GOLDMAN: Yes. And it`s, you know, up until the sycophantic resignation letter and him leaving, you know, he did actually stand up to Trump on this one issue. He was his lackey and accomplice for two years. But on this issue, he said there was no evidence of election fraud. And that did set the stage I think, for Jeffrey Rosen to be able to push back a little bit. So, I am no fan of Bill Barr, but I actually think on this topic, other than advocating the thrones so to speak, he did resist.

HAYES: That`s true. And maybe it`s because I`m a journalist and because I have a television show that this occurs to me and it doesn`t occur to functionaries, but like, no one goes public. Everyone just like plays a good soldier and doesn`t say anything. The guy is rattling the cage trying to overturn an election. Like, for the love of God, say something publicly. That`s just me.

Daniel Goldman, thank you very much. I appreciate it.

GOLDMAN: Thank you.

HAYES: Donald Trump went two campaigns and an entire presidency keeping his tax returns hidden. Today, we found out the game of keep away may finally be over. The decision to withhold Donald Trump`s tax returns from House Democrats has been reversed by the Garland Justice Department. And so, the man`s taxes must be released to Congress. What happens when they get them? Does this mean the public will get to see them? And why is this happening now? Don`t go anywhere. That`s coming up next.




REP. JIMMY GOMEZ (D-CA): Can you give us any insight into what the real reason is that the President has refused to release his tax returns?

MICHAEL COHEN, FORMER LAWYER OF DONALD TRUMP: The statements that he had said to me was that what he didn`t want was to have an entire group of think tanks that are tax experts run through his tax return and start ripping it to pieces and then he`ll end up in an audit until ultimately have taxable consequences, penalties, and so on.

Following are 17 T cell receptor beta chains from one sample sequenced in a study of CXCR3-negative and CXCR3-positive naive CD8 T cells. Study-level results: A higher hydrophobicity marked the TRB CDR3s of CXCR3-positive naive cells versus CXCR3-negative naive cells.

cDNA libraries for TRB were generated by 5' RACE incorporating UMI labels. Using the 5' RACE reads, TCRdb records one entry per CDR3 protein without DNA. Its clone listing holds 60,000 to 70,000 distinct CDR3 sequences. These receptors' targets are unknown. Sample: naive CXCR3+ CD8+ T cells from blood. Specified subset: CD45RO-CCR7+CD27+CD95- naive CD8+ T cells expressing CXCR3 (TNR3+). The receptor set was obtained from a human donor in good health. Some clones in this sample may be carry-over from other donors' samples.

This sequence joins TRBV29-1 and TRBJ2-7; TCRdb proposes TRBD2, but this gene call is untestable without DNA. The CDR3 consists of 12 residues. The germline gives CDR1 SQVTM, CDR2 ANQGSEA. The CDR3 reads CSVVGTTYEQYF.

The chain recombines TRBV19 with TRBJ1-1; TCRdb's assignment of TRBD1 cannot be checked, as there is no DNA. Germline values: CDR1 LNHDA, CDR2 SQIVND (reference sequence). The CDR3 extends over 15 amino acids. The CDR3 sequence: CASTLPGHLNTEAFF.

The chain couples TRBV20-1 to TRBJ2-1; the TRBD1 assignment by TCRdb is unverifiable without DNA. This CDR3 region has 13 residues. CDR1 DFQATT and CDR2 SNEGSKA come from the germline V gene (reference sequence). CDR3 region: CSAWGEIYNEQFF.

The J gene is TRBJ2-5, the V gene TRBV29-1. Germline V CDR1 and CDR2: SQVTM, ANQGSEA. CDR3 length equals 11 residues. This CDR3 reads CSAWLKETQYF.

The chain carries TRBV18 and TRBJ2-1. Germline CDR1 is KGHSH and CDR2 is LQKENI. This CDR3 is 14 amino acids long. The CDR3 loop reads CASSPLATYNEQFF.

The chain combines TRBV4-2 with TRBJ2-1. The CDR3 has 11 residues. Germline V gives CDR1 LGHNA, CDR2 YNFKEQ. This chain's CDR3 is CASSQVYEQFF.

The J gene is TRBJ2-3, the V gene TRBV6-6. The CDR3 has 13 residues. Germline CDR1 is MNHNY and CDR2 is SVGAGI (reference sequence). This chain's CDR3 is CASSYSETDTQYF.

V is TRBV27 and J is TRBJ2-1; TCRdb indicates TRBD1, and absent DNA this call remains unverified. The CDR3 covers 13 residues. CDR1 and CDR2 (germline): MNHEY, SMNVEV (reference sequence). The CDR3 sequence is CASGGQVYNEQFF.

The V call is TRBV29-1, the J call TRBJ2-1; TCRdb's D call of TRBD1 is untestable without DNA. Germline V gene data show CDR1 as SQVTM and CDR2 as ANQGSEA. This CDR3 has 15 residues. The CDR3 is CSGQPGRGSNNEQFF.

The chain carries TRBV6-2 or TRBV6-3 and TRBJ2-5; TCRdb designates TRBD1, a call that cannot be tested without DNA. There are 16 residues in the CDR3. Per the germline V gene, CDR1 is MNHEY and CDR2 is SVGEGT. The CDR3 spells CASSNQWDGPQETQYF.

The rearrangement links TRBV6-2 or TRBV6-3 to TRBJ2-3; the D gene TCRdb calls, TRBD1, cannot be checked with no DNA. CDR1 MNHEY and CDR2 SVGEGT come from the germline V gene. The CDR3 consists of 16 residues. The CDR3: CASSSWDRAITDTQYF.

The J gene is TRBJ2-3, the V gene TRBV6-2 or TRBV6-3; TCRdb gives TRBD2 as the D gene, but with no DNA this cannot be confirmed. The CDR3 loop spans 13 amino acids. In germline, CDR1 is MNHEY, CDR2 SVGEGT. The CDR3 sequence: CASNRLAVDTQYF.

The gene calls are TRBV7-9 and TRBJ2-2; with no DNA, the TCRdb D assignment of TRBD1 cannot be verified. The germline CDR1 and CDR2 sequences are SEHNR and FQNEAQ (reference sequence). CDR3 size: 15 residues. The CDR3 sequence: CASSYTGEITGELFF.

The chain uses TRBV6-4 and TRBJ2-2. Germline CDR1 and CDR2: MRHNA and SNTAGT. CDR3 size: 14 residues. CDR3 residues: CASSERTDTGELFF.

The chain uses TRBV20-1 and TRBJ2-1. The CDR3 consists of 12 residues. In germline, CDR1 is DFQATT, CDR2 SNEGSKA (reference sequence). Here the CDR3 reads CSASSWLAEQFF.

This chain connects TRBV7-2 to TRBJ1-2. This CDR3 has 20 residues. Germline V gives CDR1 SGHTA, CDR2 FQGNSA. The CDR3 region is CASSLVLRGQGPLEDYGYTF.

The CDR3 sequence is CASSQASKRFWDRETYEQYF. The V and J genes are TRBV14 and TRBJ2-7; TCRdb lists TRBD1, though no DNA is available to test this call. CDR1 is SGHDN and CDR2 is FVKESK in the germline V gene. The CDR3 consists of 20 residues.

HAYES: Not wrong, not wrong. Donald Trump managed to keep his tax returns a secret his entire time in office, which was no small feat. And Democrats have been trying to access them for years. In 2017, Congressman Bill Pascrell of New Jersey asks the chairman of the tax writing House Ways and Means Committee to formally request 10 years of Trump`s tax returns. The chairman was Republican, he shut down the effort.

When Republicans lost control of the House a year later, Congressman Richard Neal, a Democrat from Massachusetts became chair of that committee giving him legal authority under statute to formally request Trump`s tax returns. And a few months after being sworn in, he announced he would be doing just that. But then the IRS missed the deadline to hand them over. Neal issued subpoenas to both the Treasury Department and the IRS. When that didn`t work, he sued.

Then in September 2019, Manhattan district attorney Cy Vance got into the act subpoenaing Trump`s accounting firm for eight years of his tax records. Now, Trump took that matter all the way to Supreme Court while continuing to challenge the oversight powers of the House Ways and Means Committee. Then, he lost the election shortly after he lost a Supreme Court case. In February this year, the Supreme Court allowed Manhattan prosecutors to obtain Trump`s taxes, so they have it.


Early this month, Trump`s company and its top money man were charged, of course, with tax fraud in Manhattan court. Today, however, the Ways and Means Committee finally got some movement on their years-long quest. The Justice Department under Merrick Garland said that Trump`s tax returns must be released to Congress, which means soon. They could potentially even be made public.

Betsy Woodruff Swan, national political reporter for Politico has been tracking these developments, and she joins me now. So, Betsy, my understanding is there was a an opinion from the kind of -- it`s kind of like the Supreme Court inside the Department of Justice, the Office of Legal Counsel, OLC, which gives legal direction that basically that office overturned a previous set of guidance that was offered during the Trump administration. Is that right?